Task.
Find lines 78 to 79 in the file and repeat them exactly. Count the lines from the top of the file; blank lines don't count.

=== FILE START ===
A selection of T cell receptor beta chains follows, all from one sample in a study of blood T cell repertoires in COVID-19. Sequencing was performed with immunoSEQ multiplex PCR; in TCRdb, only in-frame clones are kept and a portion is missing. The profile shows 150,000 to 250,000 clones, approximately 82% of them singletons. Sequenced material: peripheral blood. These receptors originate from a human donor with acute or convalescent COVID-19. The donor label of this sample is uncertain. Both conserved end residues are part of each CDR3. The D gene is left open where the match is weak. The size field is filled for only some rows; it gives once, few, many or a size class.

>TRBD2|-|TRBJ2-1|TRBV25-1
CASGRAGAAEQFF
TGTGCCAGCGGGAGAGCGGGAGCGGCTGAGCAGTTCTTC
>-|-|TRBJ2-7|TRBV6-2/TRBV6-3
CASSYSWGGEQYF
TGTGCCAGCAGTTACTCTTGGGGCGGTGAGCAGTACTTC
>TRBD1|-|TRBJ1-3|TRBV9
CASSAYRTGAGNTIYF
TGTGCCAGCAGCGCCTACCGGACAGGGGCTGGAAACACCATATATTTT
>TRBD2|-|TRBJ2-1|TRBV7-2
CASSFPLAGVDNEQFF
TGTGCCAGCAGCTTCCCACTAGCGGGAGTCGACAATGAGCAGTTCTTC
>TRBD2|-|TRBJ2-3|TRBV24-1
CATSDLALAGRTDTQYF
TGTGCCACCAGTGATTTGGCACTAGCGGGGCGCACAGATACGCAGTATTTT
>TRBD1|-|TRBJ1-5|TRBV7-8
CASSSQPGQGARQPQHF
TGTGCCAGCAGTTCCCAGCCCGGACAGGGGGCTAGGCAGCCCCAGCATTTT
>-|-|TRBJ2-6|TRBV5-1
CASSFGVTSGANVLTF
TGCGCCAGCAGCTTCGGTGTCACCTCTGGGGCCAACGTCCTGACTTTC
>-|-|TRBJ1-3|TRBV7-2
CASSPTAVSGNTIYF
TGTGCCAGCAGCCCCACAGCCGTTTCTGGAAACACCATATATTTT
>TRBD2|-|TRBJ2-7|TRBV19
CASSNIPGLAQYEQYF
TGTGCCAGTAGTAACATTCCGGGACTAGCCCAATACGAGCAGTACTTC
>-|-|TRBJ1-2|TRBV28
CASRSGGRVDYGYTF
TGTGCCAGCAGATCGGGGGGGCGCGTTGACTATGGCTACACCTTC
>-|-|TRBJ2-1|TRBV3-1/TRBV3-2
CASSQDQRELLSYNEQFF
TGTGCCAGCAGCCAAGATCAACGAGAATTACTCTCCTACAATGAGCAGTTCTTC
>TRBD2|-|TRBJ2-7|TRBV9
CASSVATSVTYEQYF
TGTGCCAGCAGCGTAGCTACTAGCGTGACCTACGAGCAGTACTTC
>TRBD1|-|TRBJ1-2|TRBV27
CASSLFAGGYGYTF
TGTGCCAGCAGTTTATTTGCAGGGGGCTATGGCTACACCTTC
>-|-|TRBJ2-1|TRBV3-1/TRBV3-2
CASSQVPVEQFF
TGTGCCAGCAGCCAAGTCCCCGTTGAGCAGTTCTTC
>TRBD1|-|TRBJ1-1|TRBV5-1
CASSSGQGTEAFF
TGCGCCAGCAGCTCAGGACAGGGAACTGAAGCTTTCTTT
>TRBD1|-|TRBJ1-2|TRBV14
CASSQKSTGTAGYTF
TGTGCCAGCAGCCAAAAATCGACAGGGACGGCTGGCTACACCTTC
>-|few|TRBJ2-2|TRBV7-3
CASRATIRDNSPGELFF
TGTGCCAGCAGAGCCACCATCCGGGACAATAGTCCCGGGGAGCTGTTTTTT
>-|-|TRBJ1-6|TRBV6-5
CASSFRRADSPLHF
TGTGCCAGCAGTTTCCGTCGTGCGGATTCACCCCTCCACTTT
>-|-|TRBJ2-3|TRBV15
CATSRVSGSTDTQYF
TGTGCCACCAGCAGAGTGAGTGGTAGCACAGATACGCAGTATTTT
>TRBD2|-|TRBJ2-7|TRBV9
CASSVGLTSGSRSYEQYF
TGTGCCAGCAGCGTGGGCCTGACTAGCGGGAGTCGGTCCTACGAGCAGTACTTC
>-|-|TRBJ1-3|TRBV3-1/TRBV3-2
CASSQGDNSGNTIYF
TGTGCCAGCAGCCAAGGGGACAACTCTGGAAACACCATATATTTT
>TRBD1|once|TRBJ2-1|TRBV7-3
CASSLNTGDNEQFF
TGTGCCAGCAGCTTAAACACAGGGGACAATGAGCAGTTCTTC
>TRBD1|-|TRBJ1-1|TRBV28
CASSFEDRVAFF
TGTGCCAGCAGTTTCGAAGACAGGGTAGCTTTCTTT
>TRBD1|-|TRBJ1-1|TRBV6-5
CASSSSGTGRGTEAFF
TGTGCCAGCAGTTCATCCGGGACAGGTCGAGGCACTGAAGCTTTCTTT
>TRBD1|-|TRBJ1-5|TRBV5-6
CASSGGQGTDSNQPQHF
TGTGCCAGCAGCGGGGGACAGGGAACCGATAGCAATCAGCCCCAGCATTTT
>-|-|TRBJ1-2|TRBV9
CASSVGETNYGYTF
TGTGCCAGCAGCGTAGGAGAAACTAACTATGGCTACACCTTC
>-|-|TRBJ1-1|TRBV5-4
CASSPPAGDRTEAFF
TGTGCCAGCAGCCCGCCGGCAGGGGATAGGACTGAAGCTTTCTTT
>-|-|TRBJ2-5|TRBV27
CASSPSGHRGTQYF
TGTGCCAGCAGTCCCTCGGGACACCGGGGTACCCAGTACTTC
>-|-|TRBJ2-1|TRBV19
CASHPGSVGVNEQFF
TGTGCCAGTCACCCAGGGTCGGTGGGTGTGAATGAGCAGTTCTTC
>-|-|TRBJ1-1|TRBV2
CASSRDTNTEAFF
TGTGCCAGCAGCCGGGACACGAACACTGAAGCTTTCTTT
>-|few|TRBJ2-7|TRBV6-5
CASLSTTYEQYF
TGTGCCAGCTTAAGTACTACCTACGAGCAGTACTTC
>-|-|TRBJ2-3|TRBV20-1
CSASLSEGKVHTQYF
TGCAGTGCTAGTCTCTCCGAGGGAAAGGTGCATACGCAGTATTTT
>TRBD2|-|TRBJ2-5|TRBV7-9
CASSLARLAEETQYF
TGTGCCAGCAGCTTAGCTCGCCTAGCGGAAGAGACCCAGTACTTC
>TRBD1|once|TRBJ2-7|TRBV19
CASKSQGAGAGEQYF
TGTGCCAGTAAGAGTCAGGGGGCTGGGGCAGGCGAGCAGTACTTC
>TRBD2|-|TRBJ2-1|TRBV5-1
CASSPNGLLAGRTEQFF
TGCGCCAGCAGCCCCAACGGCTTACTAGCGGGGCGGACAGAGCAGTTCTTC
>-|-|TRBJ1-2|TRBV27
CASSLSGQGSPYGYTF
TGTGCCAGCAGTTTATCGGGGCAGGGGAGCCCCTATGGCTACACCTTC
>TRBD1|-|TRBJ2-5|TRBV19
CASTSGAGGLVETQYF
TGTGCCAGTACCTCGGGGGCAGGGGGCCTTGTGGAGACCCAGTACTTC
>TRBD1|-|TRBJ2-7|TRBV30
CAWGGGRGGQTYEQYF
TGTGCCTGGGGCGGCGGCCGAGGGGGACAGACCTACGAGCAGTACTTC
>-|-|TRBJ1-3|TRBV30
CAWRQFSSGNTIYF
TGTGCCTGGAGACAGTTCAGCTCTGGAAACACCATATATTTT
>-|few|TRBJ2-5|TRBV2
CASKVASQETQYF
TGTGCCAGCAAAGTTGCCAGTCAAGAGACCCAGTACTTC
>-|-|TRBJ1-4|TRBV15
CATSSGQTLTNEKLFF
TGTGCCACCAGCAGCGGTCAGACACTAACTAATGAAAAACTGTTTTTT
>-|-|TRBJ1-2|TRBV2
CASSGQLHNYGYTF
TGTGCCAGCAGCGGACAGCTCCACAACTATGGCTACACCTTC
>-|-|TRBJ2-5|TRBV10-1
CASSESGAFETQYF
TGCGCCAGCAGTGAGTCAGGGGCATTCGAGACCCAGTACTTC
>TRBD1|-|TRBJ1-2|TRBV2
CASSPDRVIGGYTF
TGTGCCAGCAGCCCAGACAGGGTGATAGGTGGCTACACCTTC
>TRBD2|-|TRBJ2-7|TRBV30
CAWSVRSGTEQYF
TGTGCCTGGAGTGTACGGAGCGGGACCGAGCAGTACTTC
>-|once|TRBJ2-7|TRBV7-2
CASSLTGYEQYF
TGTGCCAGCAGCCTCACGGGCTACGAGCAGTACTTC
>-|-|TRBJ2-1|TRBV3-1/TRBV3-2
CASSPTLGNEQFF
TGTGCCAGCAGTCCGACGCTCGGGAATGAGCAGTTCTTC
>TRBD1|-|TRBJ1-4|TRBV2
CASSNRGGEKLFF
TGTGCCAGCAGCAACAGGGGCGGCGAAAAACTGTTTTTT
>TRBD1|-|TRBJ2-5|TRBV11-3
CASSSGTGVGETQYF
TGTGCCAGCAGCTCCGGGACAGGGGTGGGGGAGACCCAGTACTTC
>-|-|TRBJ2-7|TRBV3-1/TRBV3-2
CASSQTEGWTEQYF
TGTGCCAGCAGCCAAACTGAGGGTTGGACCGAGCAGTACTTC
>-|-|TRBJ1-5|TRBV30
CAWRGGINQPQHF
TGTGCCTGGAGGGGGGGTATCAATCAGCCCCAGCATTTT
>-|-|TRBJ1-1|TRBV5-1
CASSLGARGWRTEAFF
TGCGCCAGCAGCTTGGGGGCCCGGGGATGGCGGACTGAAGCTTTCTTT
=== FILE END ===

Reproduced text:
CASSVGETNYGYTF
TGTGCCAGCAGCGTAGGAGAAACTAACTATGGCTACACCTTC